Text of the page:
‘Squish on sight’: Delaware encourages residents to stop the spread of spotted lantern flies

By Leann Schenke
Posted 8/27/21

If you see it, squish it.

At least that’s the modus operandi when it comes to spotted lantern flies in New Castle County.

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‘Squish on sight’: Delaware encourages residents to stop the spread of spotted lantern flies

Posted

If you see it, squish it.

At least that’s the modus operandi when it comes to spotted lantern flies in New Castle County.

As the numbers spread of the invasive insect native to China, India and Vietnam, those who see them in the northern area of the state are advised to “kill on sight” by the Delaware Department of Agriculture, as the population there has surpassed the need to report the bugs.

In Kent and Sussex counties, officials are still asking those who spot adult lantern flies or egg masses to report them for verification. Reports can be made here.

In efforts to rid the area of the species — which can damage trees and plants but won’t harm humans or animals — the U.S. Department of Agriculture has a “Beat the Bug” campaign and the New Jersey Department of Agriculture has a “Stomp It Out” eradication campaign. In addition, Pennsylvania’s Department of Agriculture has set up a hotline — 888-4BADFLY — where residents can report sightings.

The story of how Delaware and other nearby states began their calls to squish begins in 2014, when the first spotted lantern flies accidentally hitched a ride to North America.

Stephen Hauss, an environmental scientist with the state Department of Agriculture’s Plant Industries, said Thursday that spotted lantern flies first were found that year in Pennsylvania, in eggs that were laid on products shipped from Asia.

A dead adult spotted lantern fly was then found in Wilmington in 2017, he said. In 2018, the Ag Department conducted an extensive survey, he said, and found populations of the insects on a property in New Castle County.

In conjunction with USDA contractors, Plant Industries inspectors treated more than 44,423 trees in the initial quarantine zone, the Department of Agriculture’s website states.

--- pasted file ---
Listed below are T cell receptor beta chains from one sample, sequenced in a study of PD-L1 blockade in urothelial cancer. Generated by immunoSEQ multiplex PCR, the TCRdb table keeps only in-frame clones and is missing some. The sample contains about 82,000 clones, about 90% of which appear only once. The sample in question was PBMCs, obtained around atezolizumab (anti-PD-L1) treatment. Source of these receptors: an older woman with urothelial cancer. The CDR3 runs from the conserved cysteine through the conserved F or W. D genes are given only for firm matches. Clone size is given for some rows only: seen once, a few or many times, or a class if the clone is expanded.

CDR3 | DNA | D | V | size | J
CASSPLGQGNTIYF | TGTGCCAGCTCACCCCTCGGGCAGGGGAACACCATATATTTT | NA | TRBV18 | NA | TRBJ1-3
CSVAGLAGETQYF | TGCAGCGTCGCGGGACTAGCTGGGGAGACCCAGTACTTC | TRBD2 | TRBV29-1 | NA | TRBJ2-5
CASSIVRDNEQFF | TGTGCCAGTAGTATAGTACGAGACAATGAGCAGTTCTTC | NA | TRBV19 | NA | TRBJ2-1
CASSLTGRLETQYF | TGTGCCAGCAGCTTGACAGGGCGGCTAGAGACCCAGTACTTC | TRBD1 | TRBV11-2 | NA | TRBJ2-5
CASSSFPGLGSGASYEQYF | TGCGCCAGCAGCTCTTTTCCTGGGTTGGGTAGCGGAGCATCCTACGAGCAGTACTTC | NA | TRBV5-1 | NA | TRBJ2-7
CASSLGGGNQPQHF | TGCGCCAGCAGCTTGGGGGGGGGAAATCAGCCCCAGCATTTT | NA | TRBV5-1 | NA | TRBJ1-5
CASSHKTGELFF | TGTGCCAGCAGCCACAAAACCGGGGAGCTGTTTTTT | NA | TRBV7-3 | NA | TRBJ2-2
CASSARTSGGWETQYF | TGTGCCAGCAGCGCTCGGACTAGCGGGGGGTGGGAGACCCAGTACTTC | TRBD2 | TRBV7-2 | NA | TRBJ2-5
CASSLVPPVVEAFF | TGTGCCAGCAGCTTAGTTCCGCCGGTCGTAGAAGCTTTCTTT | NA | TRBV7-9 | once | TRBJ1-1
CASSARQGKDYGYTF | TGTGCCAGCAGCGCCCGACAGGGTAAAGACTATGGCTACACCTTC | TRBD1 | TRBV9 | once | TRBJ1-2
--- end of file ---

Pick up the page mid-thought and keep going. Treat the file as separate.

Between 2018-19, however, the insect’s numbers took off, leading to today’s extensive population in New Castle County, a few in Kent and even fewer in Sussex.

While not as absolute in their destruction of susceptible trees — like the emerald ash borer’s annihilation of the American ash tree or white ash — spotted lantern flies do pose a risk to the grape, orchard, hardwood and nursery/landscape industries, Mr. Hauss said.

“We’re worried about the spotted lantern fly because they’re an ag pest,” he said. “They can destroy grapevines (when they get to larger numbers).”

With a staff of six to eight people actively working on mitigation efforts, Mr. Hauss encouraged Delawareans to assist in controlling the spread of the lantern fly by squishing or spraying them with pesticides in New Castle County.

Identifying the lantern fly early in its life cycle is a bit tricky, he said. As an adult, the insect is about 1 inch long and half an inch wide at rest. Its forewings are gray with black spots, and the hindwings are red with black spots.

Summertime is the easiest time to spot them, Mr. Hauss said, as they are grown adults during that season.

Summer also is when the adult lantern flies are feeding — often on trees of heaven (an invasive species native to China), though they are able to feed on other species of trees, as well, like walnut and willow.

Spotted lantern flies feed through the tree’s bark by using a “piercing-sucking mouthpart” tapped into the plant like a straw, the Ag Department’s website states. This method of feeding encourages the growth of black, sooty mold that is not harmful to humans but can attract other insects, like wasps and ants, to the tree.

In areas where there are large populations of spotted lantern flies, trees may have branch dieback and wilting.

In the late fall, adult lantern flies will lay egg masses, which Mr. Hauss said are harder to identify. Eggs can be found on host trees or nearby smooth surfaces, like stone, outdoor furniture and vehicles. The masses have a gray, mudlike appearance.

Mr. Hauss encouraged the public to check vehicles for adult spotted lantern flies and egg masses when traveling from an area where the insects are prominent to an area where they are not — and vice versa.

“It’s very easy for spotted lantern fly adults to get into vehicles,” he said, “(in) the back of truck beds or even the inside of a car, so we really encourage residents to look before they leave.”

Mr. Hauss also noted that spotted lantern flies are “highly mobile” and able to fly several miles at a time.

While a hard frost will kill adults, the egg masses are hardy and able to survive the winter, with 30-50 nymphs hatching in late April and early May.

Mr. Hauss stressed the importance of Delawareans staying vigilant against the lantern flies to ensure that no one is contributing to their spread.

“It seems pretty intense because of the number of insects that are out there, but if everyone works together, we’ll see some changes in their (numbers),” he said. “Report it if you’re in Kent or Sussex counties and, if you’re in New Castle County, kill on sight is a good thing to do.”